I promised myself in the beginning I'd never be one of those bloggers who just babbled on and on without anything to say, and I haven't been. Sorry if you think that's hardly an excuse for not writing for over a year, but it's all I have.
2013 was a difficult year for writing for me. I got ALONG THE RAVENSWOOD out and piddled around thinking I'd design a web site (didn't come to anything) and get both Ravenswood and CHICAGO STORIES: WEST OF WESTERN out in hard copy. That didn't happen, either. It was early spring by then, so I thought, well, I'd get to work on the next Chicago story. I already had a rough draft. Maybe I could even get it up on Amazon by July.
Obviously that didn't happen. I ditzed around all spring and summer, writing this and that, tearing out my hair, spending a lot of time working in the garden. I hated the way the story felt. It was boring and not at all like the Pilsen I remembered and loved. The characters bored me stiff. They even bored Seraphy.
I told myself I didn't have to love writing. It was a job. Stephen King has talked about that. Put your butt in the chair and write. I kept putting the butt in the chair and writing and the result was a fat butt.
Then I decided to change my main character (besides Seraphy) from Matt to his significant other, Alex. Alex, a second-generation Mexican/American, a fashion designer who's worked her way through school and started her own business, a woman on the verge of major success. Hmm, things were hotting up. She has blue-tinged temper tantrums. Seraphy was never interested in fashion and isn't sure what to do with her. Better and better.Matt remains a strong character but takes a place in the background.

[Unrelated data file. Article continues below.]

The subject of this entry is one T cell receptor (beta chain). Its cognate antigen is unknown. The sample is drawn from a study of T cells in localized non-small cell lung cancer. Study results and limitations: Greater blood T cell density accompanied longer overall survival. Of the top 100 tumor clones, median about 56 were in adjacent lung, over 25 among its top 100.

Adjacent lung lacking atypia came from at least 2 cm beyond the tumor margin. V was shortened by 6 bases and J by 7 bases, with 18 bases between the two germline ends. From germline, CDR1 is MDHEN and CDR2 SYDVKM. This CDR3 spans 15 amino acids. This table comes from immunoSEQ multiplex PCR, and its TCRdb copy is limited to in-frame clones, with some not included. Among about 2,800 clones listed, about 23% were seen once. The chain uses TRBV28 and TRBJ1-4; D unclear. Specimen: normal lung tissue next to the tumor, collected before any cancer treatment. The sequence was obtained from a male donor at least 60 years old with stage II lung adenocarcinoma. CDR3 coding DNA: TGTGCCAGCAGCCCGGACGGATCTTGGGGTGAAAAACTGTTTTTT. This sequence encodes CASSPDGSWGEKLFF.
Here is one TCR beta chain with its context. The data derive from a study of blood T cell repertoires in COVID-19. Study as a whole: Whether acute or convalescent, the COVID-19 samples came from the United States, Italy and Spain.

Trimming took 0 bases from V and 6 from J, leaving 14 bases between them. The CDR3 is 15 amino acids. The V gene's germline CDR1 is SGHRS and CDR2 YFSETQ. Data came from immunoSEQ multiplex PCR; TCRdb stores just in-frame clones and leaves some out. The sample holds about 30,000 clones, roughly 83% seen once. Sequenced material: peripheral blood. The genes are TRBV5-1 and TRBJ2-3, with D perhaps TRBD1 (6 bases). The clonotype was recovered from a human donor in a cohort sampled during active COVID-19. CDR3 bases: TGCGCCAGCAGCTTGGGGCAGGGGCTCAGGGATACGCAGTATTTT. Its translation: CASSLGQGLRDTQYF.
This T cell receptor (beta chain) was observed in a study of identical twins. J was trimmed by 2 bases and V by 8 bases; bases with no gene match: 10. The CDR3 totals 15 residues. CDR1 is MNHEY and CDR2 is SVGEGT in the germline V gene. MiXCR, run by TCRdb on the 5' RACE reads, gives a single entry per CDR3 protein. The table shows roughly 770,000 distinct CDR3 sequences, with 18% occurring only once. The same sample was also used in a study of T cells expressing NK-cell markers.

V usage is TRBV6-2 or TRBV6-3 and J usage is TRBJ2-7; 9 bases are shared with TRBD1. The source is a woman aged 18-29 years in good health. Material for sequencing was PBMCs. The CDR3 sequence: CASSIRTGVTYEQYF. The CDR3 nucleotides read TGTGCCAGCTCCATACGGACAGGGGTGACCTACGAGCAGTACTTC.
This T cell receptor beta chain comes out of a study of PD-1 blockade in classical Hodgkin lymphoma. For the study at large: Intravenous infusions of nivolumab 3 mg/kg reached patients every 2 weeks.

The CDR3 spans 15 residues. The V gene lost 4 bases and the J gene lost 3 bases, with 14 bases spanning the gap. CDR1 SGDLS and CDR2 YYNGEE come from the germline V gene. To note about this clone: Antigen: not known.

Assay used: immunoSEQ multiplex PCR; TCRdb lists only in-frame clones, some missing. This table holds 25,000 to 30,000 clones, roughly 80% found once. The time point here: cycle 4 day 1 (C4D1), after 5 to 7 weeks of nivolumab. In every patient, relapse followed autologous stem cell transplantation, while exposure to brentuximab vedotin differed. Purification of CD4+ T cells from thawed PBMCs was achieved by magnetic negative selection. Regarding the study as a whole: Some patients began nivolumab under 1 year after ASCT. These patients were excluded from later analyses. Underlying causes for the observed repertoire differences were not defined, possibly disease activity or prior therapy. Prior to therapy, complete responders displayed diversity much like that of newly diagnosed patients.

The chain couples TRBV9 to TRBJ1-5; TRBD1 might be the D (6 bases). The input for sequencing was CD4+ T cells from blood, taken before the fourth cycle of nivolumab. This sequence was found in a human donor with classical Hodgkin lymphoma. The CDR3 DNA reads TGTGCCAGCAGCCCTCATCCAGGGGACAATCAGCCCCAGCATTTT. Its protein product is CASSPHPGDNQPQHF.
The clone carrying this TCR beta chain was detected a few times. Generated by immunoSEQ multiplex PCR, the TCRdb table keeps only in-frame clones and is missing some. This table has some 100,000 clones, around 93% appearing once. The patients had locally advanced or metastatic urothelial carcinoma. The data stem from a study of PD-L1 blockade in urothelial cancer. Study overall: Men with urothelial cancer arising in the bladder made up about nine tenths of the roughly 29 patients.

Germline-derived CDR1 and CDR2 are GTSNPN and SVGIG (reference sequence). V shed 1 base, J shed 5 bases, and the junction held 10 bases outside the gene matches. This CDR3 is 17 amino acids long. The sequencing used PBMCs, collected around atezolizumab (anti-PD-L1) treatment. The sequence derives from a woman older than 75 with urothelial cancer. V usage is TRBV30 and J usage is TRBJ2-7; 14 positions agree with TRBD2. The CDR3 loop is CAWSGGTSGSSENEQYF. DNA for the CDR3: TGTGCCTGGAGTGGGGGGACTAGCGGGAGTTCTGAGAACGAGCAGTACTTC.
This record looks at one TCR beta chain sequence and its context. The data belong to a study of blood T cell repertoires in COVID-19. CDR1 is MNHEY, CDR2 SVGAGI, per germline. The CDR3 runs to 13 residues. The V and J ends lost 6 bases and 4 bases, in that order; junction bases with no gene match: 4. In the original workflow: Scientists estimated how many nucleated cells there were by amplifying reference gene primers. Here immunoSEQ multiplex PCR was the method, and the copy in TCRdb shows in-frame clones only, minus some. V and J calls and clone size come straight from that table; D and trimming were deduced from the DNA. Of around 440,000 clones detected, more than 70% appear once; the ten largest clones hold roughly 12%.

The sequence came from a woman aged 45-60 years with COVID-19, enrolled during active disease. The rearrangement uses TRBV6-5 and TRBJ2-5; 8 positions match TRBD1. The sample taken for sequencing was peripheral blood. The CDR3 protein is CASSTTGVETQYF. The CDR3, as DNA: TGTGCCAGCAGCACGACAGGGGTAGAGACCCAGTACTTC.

The schoolhouse's former owner turns up, very dead, in the disused dumbwaiter, just when Seraphy thought the demolition was going well.
Better, but still not much is happening. Add in Paco, ten or thereabouts, a kid from a huge family barely hanging on in Pilsen, part legal, mostly not.His father and uncle and two cousins have disappeared. He can't go to the cops because they're illegal . . . the missing men and forty others had been living in the old schoolhouse Seraphy's redesigning for Alex. All disappeared just before Alex closed on the building. Seraphy is shanghaied into hunting for them.
It was all getting better, but didn't really come together until the fourth or fifth revision, when I began to understand just what I was really writing about. It's always like this for me. I write a story and am the last person to figure out what it's really all about. Not the surface story, the murder mystery, that's obvious from the start. But there's always more.
It took a comment from my writing instructor at Gotham Writers to point out that the theme of West of Western was home--Seraphy's learning how to make her home and what it means for her to be home. There's more,of course, the power of imagination and the havoc wreaked by those who lack it, the strength of unexpected friendship, and kittens.
When I started writing Along the Ravenswood, I intended a straight-forward mystery thatwould take place in upscale North Side Ravenswood. I ended up writing about the essence of fine architecture, what it means to be a family, what happens to old soldiers. Wow. I never saw it coming.
So why was I so surprised when AT THE HEART OF CHICAGO refused to materialize as another genre mystery, turning into a story about immigration, about new beginnings and old evils and friendship, but above all, about what lies at the heart of Chicago. Because Chicago, ever since the days of John Winthrop, has been for so many the city on the hill.
I'm sending the manuscript off to my editor, the fierce and perceptive Elizabeth Lyon, tomorrow or the next day. Then, after she unerringly points out the icky parts,I'll fix them and send it off to Booknook for formatting--then, in a month or three, I'll sling the result up on Amazon. Really.I will.